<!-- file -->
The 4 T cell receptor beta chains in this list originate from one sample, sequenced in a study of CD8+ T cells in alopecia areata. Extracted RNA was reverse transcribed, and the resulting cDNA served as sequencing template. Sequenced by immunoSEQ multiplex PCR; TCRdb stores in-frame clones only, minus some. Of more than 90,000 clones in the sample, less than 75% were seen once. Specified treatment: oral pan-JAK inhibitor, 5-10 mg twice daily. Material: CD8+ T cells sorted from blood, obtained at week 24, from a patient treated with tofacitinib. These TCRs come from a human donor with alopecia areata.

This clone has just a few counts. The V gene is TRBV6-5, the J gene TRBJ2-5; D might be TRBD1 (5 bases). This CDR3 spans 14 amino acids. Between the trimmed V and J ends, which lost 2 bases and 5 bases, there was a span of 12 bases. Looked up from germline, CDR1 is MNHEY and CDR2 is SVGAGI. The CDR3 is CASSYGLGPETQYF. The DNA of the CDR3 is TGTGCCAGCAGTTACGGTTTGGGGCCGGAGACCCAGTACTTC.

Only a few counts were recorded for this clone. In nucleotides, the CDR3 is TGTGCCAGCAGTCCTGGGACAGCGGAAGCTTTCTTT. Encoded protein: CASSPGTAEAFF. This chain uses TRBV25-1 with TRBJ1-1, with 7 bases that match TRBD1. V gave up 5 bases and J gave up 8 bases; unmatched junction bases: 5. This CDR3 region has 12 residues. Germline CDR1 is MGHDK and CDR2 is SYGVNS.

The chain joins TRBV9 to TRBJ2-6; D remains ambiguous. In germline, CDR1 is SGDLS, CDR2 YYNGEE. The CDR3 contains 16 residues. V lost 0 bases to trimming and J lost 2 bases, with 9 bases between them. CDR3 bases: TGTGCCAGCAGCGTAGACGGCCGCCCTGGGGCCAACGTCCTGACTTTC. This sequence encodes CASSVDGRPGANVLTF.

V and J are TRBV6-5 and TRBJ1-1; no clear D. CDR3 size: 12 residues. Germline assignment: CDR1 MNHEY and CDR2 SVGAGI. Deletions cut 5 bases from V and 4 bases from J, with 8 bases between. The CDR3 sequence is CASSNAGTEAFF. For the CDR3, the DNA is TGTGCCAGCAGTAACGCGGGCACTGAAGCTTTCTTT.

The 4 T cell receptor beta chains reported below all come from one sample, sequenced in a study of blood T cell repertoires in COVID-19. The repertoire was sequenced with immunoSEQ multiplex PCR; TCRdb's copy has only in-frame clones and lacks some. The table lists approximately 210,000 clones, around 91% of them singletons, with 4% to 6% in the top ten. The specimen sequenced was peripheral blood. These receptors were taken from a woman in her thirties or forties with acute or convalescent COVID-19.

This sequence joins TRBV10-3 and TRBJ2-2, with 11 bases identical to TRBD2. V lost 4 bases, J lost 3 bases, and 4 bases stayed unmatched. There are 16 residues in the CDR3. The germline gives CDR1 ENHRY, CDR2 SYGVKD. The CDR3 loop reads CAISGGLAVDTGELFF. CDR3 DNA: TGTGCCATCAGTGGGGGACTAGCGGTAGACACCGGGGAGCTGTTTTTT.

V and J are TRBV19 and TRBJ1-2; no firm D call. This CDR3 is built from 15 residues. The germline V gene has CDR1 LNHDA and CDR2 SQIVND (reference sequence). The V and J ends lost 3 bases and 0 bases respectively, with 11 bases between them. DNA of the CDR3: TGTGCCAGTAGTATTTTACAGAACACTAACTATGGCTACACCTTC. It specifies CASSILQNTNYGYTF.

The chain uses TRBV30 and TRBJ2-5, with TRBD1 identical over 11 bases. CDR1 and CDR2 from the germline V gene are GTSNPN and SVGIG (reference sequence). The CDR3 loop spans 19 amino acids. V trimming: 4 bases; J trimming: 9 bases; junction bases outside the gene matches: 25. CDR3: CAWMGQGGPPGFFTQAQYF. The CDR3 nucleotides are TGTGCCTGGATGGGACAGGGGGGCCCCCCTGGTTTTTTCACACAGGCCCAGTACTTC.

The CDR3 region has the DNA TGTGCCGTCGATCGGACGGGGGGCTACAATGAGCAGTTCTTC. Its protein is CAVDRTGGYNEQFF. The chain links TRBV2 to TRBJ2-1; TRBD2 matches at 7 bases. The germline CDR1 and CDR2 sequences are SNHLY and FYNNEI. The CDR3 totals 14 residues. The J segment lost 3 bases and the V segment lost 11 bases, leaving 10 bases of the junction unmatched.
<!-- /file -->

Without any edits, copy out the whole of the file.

The 4 T cell receptor beta chains in this list originate from one sample, sequenced in a study of CD8+ T cells in alopecia areata. Extracted RNA was reverse transcribed, and the resulting cDNA served as sequencing template. Sequenced by immunoSEQ multiplex PCR; TCRdb stores in-frame clones only, minus some. Of more than 90,000 clones in the sample, less than 75% were seen once. Specified treatment: oral pan-JAK inhibitor, 5-10 mg twice daily. Material: CD8+ T cells sorted from blood, obtained at week 24, from a patient treated with tofacitinib. These TCRs come from a human donor with alopecia areata.

This clone has just a few counts. The V gene is TRBV6-5, the J gene TRBJ2-5; D might be TRBD1 (5 bases). This CDR3 spans 14 amino acids. Between the trimmed V and J ends, which lost 2 bases and 5 bases, there was a span of 12 bases. Looked up from germline, CDR1 is MNHEY and CDR2 is SVGAGI. The CDR3 is CASSYGLGPETQYF. The DNA of the CDR3 is TGTGCCAGCAGTTACGGTTTGGGGCCGGAGACCCAGTACTTC.

Only a few counts were recorded for this clone. In nucleotides, the CDR3 is TGTGCCAGCAGTCCTGGGACAGCGGAAGCTTTCTTT. Encoded protein: CASSPGTAEAFF. This chain uses TRBV25-1 with TRBJ1-1, with 7 bases that match TRBD1. V gave up 5 bases and J gave up 8 bases; unmatched junction bases: 5. This CDR3 region has 12 residues. Germline CDR1 is MGHDK and CDR2 is SYGVNS.

The chain joins TRBV9 to TRBJ2-6; D remains ambiguous. In germline, CDR1 is SGDLS, CDR2 YYNGEE. The CDR3 contains 16 residues. V lost 0 bases to trimming and J lost 2 bases, with 9 bases between them. CDR3 bases: TGTGCCAGCAGCGTAGACGGCCGCCCTGGGGCCAACGTCCTGACTTTC. This sequence encodes CASSVDGRPGANVLTF.

V and J are TRBV6-5 and TRBJ1-1; no clear D. CDR3 size: 12 residues. Germline assignment: CDR1 MNHEY and CDR2 SVGAGI. Deletions cut 5 bases from V and 4 bases from J, with 8 bases between. The CDR3 sequence is CASSNAGTEAFF. For the CDR3, the DNA is TGTGCCAGCAGTAACGCGGGCACTGAAGCTTTCTTT.

The 4 T cell receptor beta chains reported below all come from one sample, sequenced in a study of blood T cell repertoires in COVID-19. The repertoire was sequenced with immunoSEQ multiplex PCR; TCRdb's copy has only in-frame clones and lacks some. The table lists approximately 210,000 clones, around 91% of them singletons, with 4% to 6% in the top ten. The specimen sequenced was peripheral blood. These receptors were taken from a woman in her thirties or forties with acute or convalescent COVID-19.

This sequence joins TRBV10-3 and TRBJ2-2, with 11 bases identical to TRBD2. V lost 4 bases, J lost 3 bases, and 4 bases stayed unmatched. There are 16 residues in the CDR3. The germline gives CDR1 ENHRY, CDR2 SYGVKD. The CDR3 loop reads CAISGGLAVDTGELFF. CDR3 DNA: TGTGCCATCAGTGGGGGACTAGCGGTAGACACCGGGGAGCTGTTTTTT.

V and J are TRBV19 and TRBJ1-2; no firm D call. This CDR3 is built from 15 residues. The germline V gene has CDR1 LNHDA and CDR2 SQIVND (reference sequence). The V and J ends lost 3 bases and 0 bases respectively, with 11 bases between them. DNA of the CDR3: TGTGCCAGTAGTATTTTACAGAACACTAACTATGGCTACACCTTC. It specifies CASSILQNTNYGYTF.

The chain uses TRBV30 and TRBJ2-5, with TRBD1 identical over 11 bases. CDR1 and CDR2 from the germline V gene are GTSNPN and SVGIG (reference sequence). The CDR3 loop spans 19 amino acids. V trimming: 4 bases; J trimming: 9 bases; junction bases outside the gene matches: 25. CDR3: CAWMGQGGPPGFFTQAQYF. The CDR3 nucleotides are TGTGCCTGGATGGGACAGGGGGGCCCCCCTGGTTTTTTCACACAGGCCCAGTACTTC.

The CDR3 region has the DNA TGTGCCGTCGATCGGACGGGGGGCTACAATGAGCAGTTCTTC. Its protein is CAVDRTGGYNEQFF. The chain links TRBV2 to TRBJ2-1; TRBD2 matches at 7 bases. The germline CDR1 and CDR2 sequences are SNHLY and FYNNEI. The CDR3 totals 14 residues. The J segment lost 3 bases and the V segment lost 11 bases, leaving 10 bases of the junction unmatched.